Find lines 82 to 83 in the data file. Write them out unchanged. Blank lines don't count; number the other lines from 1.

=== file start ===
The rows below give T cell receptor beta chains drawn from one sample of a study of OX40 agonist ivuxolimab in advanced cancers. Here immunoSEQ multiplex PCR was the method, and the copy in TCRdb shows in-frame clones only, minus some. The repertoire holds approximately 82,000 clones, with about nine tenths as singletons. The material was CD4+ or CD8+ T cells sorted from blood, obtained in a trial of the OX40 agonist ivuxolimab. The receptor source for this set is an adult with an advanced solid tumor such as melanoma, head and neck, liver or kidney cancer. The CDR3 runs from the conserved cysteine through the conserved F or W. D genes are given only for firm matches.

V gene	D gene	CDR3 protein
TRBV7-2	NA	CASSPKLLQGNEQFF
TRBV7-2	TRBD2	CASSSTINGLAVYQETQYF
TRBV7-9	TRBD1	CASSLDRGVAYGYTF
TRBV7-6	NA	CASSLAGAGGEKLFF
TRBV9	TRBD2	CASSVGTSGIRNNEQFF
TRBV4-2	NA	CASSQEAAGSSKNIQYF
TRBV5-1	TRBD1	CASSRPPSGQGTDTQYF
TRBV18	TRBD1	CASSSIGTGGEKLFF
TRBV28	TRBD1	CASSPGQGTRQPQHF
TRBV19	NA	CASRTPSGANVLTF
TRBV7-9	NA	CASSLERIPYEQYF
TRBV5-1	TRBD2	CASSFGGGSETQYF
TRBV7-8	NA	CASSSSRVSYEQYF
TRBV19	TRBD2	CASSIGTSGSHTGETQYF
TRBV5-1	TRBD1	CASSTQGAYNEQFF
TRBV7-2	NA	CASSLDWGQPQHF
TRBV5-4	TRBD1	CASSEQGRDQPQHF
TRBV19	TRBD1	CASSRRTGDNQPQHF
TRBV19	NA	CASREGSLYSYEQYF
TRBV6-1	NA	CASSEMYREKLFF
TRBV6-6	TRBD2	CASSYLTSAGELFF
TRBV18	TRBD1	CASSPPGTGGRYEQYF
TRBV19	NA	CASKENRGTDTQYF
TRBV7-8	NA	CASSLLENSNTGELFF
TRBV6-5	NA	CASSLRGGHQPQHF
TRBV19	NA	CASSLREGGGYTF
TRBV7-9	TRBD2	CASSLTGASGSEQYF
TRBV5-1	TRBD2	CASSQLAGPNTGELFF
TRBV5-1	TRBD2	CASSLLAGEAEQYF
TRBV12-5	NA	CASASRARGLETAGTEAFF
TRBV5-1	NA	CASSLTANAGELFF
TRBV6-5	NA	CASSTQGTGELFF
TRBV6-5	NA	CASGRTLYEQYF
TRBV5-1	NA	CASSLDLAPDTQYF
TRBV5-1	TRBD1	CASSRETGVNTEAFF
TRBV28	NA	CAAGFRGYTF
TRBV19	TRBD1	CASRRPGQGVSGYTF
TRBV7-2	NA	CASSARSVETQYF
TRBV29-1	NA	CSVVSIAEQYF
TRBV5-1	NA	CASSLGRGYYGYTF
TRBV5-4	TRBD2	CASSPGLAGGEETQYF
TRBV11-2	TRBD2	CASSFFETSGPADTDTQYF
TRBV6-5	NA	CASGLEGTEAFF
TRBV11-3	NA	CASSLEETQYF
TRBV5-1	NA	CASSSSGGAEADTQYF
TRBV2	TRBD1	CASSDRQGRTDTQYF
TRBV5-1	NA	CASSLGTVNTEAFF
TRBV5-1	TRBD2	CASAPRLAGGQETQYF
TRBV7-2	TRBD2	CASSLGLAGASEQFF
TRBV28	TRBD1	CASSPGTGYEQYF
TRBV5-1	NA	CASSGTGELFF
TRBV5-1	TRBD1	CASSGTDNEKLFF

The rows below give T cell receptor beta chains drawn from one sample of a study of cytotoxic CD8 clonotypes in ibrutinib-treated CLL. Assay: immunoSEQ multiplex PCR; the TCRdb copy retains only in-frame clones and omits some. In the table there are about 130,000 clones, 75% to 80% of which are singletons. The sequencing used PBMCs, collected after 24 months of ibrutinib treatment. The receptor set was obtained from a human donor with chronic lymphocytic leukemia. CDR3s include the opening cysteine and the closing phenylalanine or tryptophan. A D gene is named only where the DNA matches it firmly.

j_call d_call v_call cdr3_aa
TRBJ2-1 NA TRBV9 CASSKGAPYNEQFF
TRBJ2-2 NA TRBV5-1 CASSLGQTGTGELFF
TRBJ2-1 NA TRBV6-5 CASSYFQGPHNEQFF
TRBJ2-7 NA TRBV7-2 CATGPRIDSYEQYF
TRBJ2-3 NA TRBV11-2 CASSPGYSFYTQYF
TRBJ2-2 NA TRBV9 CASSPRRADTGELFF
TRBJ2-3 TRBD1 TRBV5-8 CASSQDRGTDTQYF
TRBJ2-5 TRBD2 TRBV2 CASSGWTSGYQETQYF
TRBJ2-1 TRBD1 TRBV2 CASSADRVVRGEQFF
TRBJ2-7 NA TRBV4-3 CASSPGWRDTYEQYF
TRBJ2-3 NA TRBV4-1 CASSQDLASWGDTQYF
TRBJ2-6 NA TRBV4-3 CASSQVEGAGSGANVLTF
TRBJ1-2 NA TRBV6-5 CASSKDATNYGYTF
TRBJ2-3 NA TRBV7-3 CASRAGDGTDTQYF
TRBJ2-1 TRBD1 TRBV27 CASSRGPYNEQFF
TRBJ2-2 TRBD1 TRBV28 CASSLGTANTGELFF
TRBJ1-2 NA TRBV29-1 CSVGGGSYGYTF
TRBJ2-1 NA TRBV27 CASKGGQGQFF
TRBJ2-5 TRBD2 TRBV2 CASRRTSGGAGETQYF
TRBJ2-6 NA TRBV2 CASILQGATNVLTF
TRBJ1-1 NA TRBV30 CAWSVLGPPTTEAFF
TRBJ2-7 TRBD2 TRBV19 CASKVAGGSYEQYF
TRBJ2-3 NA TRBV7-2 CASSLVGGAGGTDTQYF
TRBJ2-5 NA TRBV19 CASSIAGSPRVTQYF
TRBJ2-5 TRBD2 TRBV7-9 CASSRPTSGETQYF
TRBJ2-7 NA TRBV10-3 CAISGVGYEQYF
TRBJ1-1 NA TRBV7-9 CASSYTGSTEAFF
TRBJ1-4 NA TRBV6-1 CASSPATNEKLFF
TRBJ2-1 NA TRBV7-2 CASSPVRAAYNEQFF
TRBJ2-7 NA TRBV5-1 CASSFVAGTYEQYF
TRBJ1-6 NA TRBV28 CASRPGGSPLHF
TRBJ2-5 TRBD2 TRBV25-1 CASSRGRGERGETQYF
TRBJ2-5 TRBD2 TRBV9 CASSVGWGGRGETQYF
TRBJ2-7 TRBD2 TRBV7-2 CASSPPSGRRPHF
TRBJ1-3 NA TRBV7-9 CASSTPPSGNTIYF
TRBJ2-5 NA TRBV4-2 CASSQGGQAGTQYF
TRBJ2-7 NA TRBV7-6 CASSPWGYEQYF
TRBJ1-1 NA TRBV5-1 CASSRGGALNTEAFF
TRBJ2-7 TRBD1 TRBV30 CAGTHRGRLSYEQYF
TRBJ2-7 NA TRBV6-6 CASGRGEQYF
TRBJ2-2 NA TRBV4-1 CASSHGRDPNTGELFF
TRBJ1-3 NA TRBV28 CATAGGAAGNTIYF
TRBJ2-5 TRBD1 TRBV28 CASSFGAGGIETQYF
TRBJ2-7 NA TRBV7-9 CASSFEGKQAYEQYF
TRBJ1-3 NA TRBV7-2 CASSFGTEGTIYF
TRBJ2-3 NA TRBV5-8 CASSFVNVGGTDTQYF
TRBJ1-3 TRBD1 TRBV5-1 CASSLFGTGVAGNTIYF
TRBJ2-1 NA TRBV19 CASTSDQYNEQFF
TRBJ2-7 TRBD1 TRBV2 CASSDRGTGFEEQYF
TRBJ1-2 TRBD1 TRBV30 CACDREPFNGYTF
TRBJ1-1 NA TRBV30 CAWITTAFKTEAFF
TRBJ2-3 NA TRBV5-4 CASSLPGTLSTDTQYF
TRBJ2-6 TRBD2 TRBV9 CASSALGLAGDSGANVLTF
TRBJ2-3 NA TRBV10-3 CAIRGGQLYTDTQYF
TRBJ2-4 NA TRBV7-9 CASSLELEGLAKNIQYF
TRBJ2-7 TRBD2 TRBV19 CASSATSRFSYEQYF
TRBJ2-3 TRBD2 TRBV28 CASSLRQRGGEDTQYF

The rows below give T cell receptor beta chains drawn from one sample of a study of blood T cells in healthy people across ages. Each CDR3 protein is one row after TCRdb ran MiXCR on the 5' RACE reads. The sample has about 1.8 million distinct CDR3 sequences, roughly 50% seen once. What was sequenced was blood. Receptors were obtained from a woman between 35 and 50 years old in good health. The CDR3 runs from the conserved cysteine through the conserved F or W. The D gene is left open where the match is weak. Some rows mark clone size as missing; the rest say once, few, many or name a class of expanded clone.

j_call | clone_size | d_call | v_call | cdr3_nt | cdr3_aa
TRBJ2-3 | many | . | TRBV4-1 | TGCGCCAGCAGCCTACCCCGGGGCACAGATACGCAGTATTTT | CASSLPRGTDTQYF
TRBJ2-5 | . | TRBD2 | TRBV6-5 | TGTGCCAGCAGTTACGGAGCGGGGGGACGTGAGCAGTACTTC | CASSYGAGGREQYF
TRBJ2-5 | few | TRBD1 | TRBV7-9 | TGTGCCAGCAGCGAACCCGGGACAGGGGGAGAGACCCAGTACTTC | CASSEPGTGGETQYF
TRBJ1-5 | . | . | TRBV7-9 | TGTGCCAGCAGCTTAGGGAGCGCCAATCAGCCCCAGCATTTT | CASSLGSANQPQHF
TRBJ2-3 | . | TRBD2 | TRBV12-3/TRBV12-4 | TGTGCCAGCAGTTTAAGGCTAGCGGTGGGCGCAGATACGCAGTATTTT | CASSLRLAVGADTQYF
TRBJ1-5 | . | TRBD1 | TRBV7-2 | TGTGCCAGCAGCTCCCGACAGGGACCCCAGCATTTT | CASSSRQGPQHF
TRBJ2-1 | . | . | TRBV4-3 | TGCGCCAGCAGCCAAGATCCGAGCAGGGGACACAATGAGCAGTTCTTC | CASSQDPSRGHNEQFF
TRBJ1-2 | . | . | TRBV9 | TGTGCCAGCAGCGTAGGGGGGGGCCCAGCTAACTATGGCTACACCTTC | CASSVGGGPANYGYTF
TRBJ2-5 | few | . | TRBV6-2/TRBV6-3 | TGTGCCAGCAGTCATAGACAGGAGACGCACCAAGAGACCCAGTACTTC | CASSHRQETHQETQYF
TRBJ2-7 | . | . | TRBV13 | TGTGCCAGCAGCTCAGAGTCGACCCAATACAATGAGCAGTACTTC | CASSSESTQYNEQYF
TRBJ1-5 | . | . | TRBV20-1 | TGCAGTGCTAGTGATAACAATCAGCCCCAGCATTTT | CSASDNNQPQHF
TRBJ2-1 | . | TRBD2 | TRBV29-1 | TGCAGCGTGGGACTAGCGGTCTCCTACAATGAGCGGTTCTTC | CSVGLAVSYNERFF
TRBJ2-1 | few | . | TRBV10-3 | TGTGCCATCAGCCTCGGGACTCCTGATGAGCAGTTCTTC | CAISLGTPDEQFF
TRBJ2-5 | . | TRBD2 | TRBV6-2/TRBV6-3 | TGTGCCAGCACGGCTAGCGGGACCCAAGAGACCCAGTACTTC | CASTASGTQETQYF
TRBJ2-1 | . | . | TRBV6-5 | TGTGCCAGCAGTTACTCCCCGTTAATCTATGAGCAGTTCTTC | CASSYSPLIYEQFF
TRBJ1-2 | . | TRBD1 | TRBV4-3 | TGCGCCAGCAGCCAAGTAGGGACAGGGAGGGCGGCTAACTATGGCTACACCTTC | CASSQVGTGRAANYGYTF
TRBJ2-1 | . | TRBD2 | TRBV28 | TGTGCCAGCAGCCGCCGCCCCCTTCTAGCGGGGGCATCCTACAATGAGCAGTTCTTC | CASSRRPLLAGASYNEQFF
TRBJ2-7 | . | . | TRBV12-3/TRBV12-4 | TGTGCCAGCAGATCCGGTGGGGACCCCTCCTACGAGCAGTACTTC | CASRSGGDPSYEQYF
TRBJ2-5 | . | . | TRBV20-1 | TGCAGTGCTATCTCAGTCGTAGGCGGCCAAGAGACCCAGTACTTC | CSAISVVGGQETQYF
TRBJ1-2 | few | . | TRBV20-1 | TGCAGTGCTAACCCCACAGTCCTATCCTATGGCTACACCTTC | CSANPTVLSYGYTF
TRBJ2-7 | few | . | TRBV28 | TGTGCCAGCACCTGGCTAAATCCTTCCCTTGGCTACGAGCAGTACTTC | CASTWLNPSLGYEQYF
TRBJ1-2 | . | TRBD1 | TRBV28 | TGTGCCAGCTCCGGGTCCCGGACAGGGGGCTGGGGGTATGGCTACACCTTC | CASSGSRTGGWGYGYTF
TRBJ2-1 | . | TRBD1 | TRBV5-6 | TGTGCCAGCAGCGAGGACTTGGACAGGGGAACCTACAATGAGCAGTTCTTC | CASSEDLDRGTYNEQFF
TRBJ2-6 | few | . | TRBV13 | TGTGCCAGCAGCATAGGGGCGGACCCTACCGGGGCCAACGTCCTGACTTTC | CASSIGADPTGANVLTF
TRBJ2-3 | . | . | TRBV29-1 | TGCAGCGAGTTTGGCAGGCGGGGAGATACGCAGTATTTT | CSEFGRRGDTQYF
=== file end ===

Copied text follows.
TRBJ2-7 NA TRBV10-3 CAISGVGYEQYF
TRBJ1-1 NA TRBV7-9 CASSYTGSTEAFF